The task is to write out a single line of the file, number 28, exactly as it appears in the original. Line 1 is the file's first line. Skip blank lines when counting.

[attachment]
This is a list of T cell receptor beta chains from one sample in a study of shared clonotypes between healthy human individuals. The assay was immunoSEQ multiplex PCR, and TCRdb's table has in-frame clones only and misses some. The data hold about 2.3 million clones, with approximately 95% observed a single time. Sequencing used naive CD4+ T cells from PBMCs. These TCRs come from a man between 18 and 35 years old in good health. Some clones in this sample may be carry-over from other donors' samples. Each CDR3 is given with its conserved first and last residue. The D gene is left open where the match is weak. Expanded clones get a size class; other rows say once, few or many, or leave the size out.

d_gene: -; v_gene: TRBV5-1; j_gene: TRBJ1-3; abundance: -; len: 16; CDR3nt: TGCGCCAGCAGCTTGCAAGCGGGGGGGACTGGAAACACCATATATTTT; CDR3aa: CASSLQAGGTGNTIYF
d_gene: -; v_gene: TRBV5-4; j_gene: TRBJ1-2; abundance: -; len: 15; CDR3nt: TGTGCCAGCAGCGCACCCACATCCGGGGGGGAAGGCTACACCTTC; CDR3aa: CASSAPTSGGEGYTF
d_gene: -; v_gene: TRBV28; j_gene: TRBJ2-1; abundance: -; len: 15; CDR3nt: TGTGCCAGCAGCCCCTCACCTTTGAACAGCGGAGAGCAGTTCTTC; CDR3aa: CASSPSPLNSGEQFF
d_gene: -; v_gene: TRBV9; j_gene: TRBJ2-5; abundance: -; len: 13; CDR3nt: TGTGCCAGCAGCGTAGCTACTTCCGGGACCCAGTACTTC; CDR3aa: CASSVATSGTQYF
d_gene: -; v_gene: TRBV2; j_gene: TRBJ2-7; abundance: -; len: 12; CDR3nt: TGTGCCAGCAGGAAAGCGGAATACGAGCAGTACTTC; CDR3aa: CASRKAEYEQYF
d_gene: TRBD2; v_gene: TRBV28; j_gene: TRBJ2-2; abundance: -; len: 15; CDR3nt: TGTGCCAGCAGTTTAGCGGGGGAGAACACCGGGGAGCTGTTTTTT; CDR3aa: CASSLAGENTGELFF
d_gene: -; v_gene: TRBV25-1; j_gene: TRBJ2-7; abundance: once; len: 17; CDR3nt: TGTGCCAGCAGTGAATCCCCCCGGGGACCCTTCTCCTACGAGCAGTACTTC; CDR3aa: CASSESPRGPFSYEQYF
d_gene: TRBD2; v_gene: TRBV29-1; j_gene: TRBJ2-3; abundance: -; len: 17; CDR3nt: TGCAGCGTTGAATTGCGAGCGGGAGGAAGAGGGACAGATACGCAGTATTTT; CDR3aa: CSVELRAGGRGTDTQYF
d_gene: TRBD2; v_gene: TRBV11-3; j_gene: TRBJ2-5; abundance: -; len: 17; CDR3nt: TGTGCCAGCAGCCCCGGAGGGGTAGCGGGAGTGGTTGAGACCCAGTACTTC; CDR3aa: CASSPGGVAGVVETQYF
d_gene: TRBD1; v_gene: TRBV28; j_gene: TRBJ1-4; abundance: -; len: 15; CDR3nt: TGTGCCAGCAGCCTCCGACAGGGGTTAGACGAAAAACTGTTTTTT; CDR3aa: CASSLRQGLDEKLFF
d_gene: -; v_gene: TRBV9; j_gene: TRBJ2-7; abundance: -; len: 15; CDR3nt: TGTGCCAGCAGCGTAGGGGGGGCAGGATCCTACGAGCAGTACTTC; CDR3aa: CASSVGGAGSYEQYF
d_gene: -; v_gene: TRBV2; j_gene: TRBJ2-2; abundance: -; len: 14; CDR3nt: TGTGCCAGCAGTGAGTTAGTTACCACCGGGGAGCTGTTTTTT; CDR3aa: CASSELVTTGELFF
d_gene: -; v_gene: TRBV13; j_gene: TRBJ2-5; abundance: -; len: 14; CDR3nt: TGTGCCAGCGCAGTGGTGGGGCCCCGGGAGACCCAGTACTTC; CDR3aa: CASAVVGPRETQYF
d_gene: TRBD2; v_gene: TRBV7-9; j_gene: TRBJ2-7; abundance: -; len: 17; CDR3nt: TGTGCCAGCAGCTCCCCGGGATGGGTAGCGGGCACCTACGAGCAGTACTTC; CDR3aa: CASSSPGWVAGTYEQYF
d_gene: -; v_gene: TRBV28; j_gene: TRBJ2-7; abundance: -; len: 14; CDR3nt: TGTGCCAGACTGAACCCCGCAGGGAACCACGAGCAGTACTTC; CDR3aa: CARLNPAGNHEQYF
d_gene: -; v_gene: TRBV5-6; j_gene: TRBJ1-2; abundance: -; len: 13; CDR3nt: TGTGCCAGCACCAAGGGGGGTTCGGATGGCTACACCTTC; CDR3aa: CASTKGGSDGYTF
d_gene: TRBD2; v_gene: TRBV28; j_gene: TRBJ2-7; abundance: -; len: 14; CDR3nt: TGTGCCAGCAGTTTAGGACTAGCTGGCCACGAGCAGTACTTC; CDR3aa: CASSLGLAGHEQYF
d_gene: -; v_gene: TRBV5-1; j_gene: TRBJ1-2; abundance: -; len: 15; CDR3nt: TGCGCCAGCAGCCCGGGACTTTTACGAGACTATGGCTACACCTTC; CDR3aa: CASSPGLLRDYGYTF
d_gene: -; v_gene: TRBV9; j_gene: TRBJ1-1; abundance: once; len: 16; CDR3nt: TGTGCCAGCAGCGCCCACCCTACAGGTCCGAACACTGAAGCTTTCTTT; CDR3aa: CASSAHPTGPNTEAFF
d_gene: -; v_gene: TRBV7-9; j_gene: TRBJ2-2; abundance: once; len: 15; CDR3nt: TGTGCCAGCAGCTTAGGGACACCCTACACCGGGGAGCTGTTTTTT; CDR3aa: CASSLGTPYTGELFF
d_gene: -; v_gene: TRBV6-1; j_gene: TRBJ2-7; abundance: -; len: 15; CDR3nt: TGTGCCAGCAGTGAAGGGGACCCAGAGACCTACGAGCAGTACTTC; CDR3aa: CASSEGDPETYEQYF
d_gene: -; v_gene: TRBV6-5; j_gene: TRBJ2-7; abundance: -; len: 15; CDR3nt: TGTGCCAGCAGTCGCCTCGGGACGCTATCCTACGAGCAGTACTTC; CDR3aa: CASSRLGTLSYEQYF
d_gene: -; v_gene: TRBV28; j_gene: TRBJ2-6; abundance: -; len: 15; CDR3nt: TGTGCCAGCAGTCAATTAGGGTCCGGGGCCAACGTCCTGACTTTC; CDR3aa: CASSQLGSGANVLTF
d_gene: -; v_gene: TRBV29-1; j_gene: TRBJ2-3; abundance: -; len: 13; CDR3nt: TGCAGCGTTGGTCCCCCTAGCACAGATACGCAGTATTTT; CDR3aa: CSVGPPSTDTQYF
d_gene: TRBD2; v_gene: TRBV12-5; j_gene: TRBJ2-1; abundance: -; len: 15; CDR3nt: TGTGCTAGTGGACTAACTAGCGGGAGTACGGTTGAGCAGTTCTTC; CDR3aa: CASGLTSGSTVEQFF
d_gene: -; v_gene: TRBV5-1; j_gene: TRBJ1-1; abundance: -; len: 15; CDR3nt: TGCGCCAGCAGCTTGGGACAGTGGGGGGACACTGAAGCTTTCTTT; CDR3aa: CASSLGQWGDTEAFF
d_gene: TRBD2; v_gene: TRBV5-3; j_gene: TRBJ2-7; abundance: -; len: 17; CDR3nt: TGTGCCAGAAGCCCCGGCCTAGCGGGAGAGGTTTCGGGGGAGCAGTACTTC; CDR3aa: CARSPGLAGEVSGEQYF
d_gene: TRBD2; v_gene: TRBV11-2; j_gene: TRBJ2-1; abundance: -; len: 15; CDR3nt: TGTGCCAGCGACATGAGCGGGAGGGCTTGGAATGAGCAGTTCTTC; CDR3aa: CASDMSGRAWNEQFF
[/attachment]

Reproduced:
d_gene: TRBD2; v_gene: TRBV5-3; j_gene: TRBJ2-7; abundance: -; len: 17; CDR3nt: TGTGCCAGAAGCCCCGGCCTAGCGGGAGAGGTTTCGGGGGAGCAGTACTTC; CDR3aa: CARSPGLAGEVSGEQYF